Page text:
Home » farmed animals » Page 2

Tag: farmed animals

Moose at the threshold

Photo by Mike Lockhart/US Fish & Wildlife Service

The moose steak sat on the kitchen counter in a steel bowl, thawing.

Having just completed the state hunter education course, I was contemplating the prospect of going after meat on the hoof. Though I didn’t have any plans to hunt until the following year, I did have a question to answer: How would it feel to cook and eat the flesh of a wild mammal?

Two years earlier, for health reasons, Cath and I had given up veganism. We had started eating chicken and fish, foods that seemed strange after so many years.

Eating them was, for me, unsettling. It was also grounding, bringing with it an unexpected sense of embodiment, of fully inhabiting the world, of coming to terms with the inevitable impacts of living.

Handling the flesh of birds and fish, I was quite aware of their origins as living beings. Some of the chickens were ones I had seen pecking away in a friend’s grassy yard. Some of the fish were ones I had caught and killed. Yet, once they had been reduced to food, I didn’t dwell on them as individual creatures.

Moose was different.

The steak was a gift from a local hunter. Under my hand, the cool, firm muscle felt strange as I sliced. Lightly sautéed and served with a stroganoff-style sauce, it tasted even more alien than chicken and fish had.

With a piece of moose between my teeth, the huge, dark animal stood there, vivid in my imagination. Perhaps my awareness of the individual creature stemmed from his sheer size. Perhaps it stemmed from my categorization of moose as part of the local landscape, but—unlike cows or pigs—not part of the modern American diet. Perhaps it stemmed from the simple redness of the meat; Cath and I had not been cooking and eating the flesh of fellow mammals.

With the moose in mind, I took his body into mine uneasily.

Yet, by the time I sat down to the leftovers a night or two later, the texture and flavor seemed more familiar, the idea more palatable.

Eating this creature, whose individuality I pictured, was more potent than eating chickens, whom I imagined less specifically. I was in nutritional relationship not just with mammals in general, but with this one in particular. I felt the gap between me and my food closing even more.

I was, of course, still one step removed. That winter I bought a deer rifle.

© 2010 Tovar Cerulli

‘I could definitely kill one of those’

The timing was dead-on.

Just as I walked past the table, the woman said, “My rule is, ‘I’ll only eat it if I could kill it.’ And I could definitely kill one of those.”

I left the restaurant chuckling. I was thinking how the line echoed one of my reasons for taking up hunting: to face the killing of the fellow vertebrates I had begun eating after a decade of abstention. There would, I felt, be a lesson in that confrontation.

But the line also reminded me how complex our eating is.

As a vegan, my rule had been like hers. I was unwilling to kill animals or keep them penned up—or to have someone else do the killing or penning for me—so I didn’t eat their flesh or even their eggs or milk. I was okay with the killing of vegetables, grains, and legumes. Whether I grew it myself or bought it, the question seemed simple: Was I willing to behead broccoli?

Eventually, though, I came to the uncomfortable realization that harvesting individual plants was not all it took to put vegetarian meals on my plate.

  • Was I willing to remove wild plants (trees, grasses, and wildflowers) from a given area, to make room for domesticated plants? Was I willing to evict the wild mammals, birds, reptiles, and amphibians who lived there?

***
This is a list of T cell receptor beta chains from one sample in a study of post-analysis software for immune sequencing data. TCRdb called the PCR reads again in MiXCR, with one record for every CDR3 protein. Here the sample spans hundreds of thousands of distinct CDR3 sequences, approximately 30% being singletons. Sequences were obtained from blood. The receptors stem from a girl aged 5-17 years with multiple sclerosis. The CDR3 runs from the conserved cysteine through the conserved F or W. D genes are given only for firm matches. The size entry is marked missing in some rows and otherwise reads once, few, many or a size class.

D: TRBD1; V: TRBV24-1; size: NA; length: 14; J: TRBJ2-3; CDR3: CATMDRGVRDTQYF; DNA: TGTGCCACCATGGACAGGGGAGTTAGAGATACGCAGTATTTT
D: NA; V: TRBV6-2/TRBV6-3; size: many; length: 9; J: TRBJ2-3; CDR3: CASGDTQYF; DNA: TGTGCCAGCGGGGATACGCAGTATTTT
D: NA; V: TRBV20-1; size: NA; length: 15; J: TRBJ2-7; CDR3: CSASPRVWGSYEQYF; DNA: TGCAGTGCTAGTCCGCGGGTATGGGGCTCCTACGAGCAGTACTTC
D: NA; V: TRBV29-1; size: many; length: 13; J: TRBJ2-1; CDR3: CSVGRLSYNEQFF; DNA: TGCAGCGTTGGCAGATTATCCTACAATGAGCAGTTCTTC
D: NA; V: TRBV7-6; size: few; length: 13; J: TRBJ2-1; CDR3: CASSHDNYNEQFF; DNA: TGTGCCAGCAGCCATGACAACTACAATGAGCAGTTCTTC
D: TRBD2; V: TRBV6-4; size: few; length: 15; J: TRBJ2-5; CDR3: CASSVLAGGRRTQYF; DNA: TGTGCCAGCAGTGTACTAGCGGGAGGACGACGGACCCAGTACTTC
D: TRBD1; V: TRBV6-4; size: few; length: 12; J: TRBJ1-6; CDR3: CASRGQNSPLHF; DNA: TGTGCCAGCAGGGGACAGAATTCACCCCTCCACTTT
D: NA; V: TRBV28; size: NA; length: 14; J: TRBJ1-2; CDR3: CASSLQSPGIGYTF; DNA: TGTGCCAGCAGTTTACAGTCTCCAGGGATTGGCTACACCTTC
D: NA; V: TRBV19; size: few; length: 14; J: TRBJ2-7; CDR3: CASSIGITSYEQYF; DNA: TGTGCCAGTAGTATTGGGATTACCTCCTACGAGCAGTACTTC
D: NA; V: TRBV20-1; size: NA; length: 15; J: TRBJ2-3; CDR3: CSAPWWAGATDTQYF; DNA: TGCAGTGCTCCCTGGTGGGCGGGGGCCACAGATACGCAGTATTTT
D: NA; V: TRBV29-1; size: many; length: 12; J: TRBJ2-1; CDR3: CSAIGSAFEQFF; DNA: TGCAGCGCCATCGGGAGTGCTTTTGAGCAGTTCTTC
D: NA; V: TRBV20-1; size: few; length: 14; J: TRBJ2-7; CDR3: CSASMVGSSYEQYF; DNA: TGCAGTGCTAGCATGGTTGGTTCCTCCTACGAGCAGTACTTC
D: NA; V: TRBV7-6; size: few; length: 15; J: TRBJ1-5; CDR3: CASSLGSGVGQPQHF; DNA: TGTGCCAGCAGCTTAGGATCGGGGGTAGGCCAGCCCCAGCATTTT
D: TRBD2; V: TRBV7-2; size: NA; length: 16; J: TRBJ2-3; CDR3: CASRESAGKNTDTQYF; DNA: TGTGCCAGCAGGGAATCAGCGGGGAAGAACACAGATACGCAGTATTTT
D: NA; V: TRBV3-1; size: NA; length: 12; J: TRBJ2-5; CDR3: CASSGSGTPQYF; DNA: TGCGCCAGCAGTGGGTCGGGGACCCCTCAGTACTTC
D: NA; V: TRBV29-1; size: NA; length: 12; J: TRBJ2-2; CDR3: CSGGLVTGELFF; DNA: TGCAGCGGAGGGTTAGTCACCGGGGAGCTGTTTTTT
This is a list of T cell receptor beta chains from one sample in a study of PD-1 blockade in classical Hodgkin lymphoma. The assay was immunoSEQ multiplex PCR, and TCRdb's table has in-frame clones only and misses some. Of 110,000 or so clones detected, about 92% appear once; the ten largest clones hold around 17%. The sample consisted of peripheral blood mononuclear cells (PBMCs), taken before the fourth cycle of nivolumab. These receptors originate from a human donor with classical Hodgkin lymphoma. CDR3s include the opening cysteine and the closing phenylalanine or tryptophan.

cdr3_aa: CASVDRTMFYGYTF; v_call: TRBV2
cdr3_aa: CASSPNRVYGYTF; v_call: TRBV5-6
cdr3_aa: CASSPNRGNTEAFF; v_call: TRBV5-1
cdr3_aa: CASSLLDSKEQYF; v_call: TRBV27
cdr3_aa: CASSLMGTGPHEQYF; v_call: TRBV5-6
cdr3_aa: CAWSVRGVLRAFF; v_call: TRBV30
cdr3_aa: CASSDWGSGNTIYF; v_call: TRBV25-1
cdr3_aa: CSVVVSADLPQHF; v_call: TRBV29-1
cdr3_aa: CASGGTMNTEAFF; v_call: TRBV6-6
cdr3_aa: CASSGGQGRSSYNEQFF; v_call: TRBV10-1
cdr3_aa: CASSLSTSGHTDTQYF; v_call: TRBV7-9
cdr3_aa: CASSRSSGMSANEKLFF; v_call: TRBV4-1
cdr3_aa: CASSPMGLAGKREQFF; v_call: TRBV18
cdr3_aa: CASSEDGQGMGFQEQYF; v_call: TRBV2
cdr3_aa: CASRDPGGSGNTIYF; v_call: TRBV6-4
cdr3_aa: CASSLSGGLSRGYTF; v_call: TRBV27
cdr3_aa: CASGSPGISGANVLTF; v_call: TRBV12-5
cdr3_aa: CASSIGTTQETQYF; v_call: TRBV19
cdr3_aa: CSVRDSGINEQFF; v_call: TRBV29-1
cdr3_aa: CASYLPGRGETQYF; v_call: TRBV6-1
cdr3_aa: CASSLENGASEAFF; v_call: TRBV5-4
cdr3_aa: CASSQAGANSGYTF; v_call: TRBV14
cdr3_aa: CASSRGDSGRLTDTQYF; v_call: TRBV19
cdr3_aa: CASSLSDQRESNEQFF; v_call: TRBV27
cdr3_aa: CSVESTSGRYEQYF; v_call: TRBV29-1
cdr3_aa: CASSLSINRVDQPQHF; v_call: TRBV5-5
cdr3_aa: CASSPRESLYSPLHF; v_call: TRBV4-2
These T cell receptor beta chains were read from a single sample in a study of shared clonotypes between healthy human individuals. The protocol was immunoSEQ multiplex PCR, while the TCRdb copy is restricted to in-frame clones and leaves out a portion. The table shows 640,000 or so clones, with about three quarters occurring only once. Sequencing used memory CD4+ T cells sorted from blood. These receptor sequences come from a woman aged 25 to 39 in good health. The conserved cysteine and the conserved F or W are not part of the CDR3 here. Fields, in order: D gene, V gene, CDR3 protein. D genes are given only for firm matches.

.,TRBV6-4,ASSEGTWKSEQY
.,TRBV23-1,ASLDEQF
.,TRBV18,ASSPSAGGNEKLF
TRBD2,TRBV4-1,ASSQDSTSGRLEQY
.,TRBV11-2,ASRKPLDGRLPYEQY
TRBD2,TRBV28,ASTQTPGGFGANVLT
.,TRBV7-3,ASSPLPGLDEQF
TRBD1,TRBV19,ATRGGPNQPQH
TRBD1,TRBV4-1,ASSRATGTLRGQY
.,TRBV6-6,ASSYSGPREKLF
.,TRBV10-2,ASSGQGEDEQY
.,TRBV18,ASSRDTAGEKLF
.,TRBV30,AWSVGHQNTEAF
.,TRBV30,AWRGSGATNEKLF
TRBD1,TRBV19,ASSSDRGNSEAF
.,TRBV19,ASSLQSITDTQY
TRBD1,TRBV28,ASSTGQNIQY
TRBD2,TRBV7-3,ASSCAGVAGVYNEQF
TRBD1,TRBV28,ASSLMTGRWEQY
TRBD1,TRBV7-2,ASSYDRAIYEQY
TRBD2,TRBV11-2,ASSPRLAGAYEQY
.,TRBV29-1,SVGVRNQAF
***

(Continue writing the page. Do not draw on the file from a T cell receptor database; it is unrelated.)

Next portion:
• Was I willing to keep marauding insects and herbivores at bay? If deterrents and repellents didn’t work—if fences were breached or unaffordable—was I willing to kill beetles, woodchucks, and deer so I could eat?
  • If not, was I willing to do all of the above by proxy, knowing someone else had done it for me?

Faced with these questions, I had to (A) stop eating, (B) stick my head back in the sand, or (C) make peace with a far more complex picture of what it meant to be alive. I opted for C.

Yet I do still find value in posing the woman’s simpler question, especially when I’m about to eat flesh: Could I kill one of those?

And I still find myself wishing I had seen what was on her plate.

© 2010 Tovar Cerulli

Meat in the city

When I lived in Brooklyn in the early 1990s, I wouldn’t have gone hunting. For one thing, I found the idea of killing animals reprehensible.

For another, I would have attracted police attention if I’d hiked over to Prospect Park toting a squirrel rifle. Not that firearms were taboo in the neighborhood where I had an apartment. I suspect that Tony, Paulie, and Vito were all packing heat. But I digress.

Photo credit: urban75.com

In response to my post of January 1st, John raised the question of how city-dwellers can sidestep factory farming and get meat from animals who have lived well, been killed humanely, and had minimal ecological impact. I’m no expert on this, so I hope you’ll help me answer John’s question by adding your thoughts below.

One way is to hunt, only taking shots you feel sure will kill mercifully. Nearly half of American hunters live in urban areas. (They just can’t walk out the front door with rifle or shotgun and head over to the city park.) You may have seen the recent New York Times story about novice urbanite predators taking classes in hunting from folks like Virginian Jack Landers and forming clubs like the San Francisco-based Bull Moose Hunting Society.

Honestly, though, for most of us hunting isn’t a terribly efficient way to get meat. Besides, not every American meat-eater wants to hunt. And it’s a good thing. On average, Americans consume an astonishing 200-plus pounds of meat per year. There are more than 300 million of us. That comes out to 60-plus billion pounds of meat annually. (We could stand to cut this number dramatically, for many reasons. But that’s another topic.)

Our most common big-game animal, the white-tailed deer, numbers 25 million or so. Roughly, that’s what, 1 or 2 billion pounds of venison? Maybe 5 pounds per American? Whitetails would disappear in a hurry if everyone hunted them. Wildlife managers would have to implement dramatic season and license restrictions to protect deer from being pushed to the brink of extinction, as they were by market hunters in the late 1800s.